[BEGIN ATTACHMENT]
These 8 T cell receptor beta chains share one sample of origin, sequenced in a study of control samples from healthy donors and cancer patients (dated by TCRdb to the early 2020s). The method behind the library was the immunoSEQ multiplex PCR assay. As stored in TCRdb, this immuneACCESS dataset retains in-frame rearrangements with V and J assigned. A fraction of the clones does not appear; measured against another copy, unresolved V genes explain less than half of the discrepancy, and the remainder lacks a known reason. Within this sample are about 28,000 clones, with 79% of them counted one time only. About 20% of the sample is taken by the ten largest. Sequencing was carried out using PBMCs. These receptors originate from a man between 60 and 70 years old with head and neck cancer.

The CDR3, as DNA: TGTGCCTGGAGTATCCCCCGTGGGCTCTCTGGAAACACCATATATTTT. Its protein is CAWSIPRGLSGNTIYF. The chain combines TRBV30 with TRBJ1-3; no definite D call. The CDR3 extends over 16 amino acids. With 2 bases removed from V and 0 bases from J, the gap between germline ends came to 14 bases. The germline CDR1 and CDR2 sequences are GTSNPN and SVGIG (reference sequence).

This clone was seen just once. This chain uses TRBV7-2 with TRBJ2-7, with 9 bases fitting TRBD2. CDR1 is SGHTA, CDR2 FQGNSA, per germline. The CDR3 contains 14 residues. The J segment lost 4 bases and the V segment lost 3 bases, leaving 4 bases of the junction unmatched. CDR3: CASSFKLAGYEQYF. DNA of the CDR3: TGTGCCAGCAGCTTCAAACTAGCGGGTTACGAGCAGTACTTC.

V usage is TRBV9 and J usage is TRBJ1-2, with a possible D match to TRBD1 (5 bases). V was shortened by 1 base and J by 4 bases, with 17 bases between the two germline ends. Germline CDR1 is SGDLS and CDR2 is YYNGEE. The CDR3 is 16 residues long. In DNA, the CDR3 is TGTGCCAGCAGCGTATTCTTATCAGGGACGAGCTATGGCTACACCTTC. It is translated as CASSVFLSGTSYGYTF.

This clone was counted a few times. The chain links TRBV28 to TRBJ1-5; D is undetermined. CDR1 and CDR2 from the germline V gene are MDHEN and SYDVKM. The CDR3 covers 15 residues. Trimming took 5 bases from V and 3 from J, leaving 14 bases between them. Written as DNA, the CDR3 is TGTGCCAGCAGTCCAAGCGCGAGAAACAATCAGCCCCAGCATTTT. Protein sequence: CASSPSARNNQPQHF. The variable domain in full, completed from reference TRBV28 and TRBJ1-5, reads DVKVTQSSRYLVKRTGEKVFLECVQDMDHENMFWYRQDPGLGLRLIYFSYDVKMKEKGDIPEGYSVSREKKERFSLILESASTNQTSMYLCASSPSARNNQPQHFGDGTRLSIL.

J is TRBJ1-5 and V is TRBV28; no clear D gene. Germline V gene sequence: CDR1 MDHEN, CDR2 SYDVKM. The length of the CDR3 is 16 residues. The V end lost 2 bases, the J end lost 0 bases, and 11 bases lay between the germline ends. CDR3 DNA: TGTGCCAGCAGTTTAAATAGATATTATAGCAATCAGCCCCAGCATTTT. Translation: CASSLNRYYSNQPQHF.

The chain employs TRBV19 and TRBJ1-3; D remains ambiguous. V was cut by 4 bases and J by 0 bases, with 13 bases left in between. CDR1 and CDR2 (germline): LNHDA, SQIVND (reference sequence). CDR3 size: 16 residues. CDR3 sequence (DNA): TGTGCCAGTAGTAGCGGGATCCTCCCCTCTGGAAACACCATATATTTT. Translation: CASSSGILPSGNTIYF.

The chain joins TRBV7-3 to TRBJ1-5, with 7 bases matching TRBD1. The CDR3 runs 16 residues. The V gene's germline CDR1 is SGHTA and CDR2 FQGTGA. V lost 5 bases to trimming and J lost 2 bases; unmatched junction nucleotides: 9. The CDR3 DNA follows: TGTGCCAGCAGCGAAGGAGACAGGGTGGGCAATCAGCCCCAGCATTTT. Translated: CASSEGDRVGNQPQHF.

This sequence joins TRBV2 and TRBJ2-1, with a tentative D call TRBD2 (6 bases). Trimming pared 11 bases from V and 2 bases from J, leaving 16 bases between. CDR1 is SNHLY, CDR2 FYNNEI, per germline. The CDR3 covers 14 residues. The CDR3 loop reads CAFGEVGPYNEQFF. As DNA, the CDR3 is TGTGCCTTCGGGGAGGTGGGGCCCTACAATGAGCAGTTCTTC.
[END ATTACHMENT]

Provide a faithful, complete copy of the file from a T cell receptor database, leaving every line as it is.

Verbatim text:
These 8 T cell receptor beta chains share one sample of origin, sequenced in a study of control samples from healthy donors and cancer patients (dated by TCRdb to the early 2020s). The method behind the library was the immunoSEQ multiplex PCR assay. As stored in TCRdb, this immuneACCESS dataset retains in-frame rearrangements with V and J assigned. A fraction of the clones does not appear; measured against another copy, unresolved V genes explain less than half of the discrepancy, and the remainder lacks a known reason. Within this sample are about 28,000 clones, with 79% of them counted one time only. About 20% of the sample is taken by the ten largest. Sequencing was carried out using PBMCs. These receptors originate from a man between 60 and 70 years old with head and neck cancer.

The CDR3, as DNA: TGTGCCTGGAGTATCCCCCGTGGGCTCTCTGGAAACACCATATATTTT. Its protein is CAWSIPRGLSGNTIYF. The chain combines TRBV30 with TRBJ1-3; no definite D call. The CDR3 extends over 16 amino acids. With 2 bases removed from V and 0 bases from J, the gap between germline ends came to 14 bases. The germline CDR1 and CDR2 sequences are GTSNPN and SVGIG (reference sequence).

This clone was seen just once. This chain uses TRBV7-2 with TRBJ2-7, with 9 bases fitting TRBD2. CDR1 is SGHTA, CDR2 FQGNSA, per germline. The CDR3 contains 14 residues. The J segment lost 4 bases and the V segment lost 3 bases, leaving 4 bases of the junction unmatched. CDR3: CASSFKLAGYEQYF. DNA of the CDR3: TGTGCCAGCAGCTTCAAACTAGCGGGTTACGAGCAGTACTTC.

V usage is TRBV9 and J usage is TRBJ1-2, with a possible D match to TRBD1 (5 bases). V was shortened by 1 base and J by 4 bases, with 17 bases between the two germline ends. Germline CDR1 is SGDLS and CDR2 is YYNGEE. The CDR3 is 16 residues long. In DNA, the CDR3 is TGTGCCAGCAGCGTATTCTTATCAGGGACGAGCTATGGCTACACCTTC. It is translated as CASSVFLSGTSYGYTF.

This clone was counted a few times. The chain links TRBV28 to TRBJ1-5; D is undetermined. CDR1 and CDR2 from the germline V gene are MDHEN and SYDVKM. The CDR3 covers 15 residues. Trimming took 5 bases from V and 3 from J, leaving 14 bases between them. Written as DNA, the CDR3 is TGTGCCAGCAGTCCAAGCGCGAGAAACAATCAGCCCCAGCATTTT. Protein sequence: CASSPSARNNQPQHF. The variable domain in full, completed from reference TRBV28 and TRBJ1-5, reads DVKVTQSSRYLVKRTGEKVFLECVQDMDHENMFWYRQDPGLGLRLIYFSYDVKMKEKGDIPEGYSVSREKKERFSLILESASTNQTSMYLCASSPSARNNQPQHFGDGTRLSIL.

J is TRBJ1-5 and V is TRBV28; no clear D gene. Germline V gene sequence: CDR1 MDHEN, CDR2 SYDVKM. The length of the CDR3 is 16 residues. The V end lost 2 bases, the J end lost 0 bases, and 11 bases lay between the germline ends. CDR3 DNA: TGTGCCAGCAGTTTAAATAGATATTATAGCAATCAGCCCCAGCATTTT. Translation: CASSLNRYYSNQPQHF.

The chain employs TRBV19 and TRBJ1-3; D remains ambiguous. V was cut by 4 bases and J by 0 bases, with 13 bases left in between. CDR1 and CDR2 (germline): LNHDA, SQIVND (reference sequence). CDR3 size: 16 residues. CDR3 sequence (DNA): TGTGCCAGTAGTAGCGGGATCCTCCCCTCTGGAAACACCATATATTTT. Translation: CASSSGILPSGNTIYF.

The chain joins TRBV7-3 to TRBJ1-5, with 7 bases matching TRBD1. The CDR3 runs 16 residues. The V gene's germline CDR1 is SGHTA and CDR2 FQGTGA. V lost 5 bases to trimming and J lost 2 bases; unmatched junction nucleotides: 9. The CDR3 DNA follows: TGTGCCAGCAGCGAAGGAGACAGGGTGGGCAATCAGCCCCAGCATTTT. Translated: CASSEGDRVGNQPQHF.

This sequence joins TRBV2 and TRBJ2-1, with a tentative D call TRBD2 (6 bases). Trimming pared 11 bases from V and 2 bases from J, leaving 16 bases between. CDR1 is SNHLY, CDR2 FYNNEI, per germline. The CDR3 covers 14 residues. The CDR3 loop reads CAFGEVGPYNEQFF. As DNA, the CDR3 is TGTGCCTTCGGGGAGGTGGGGCCCTACAATGAGCAGTTCTTC.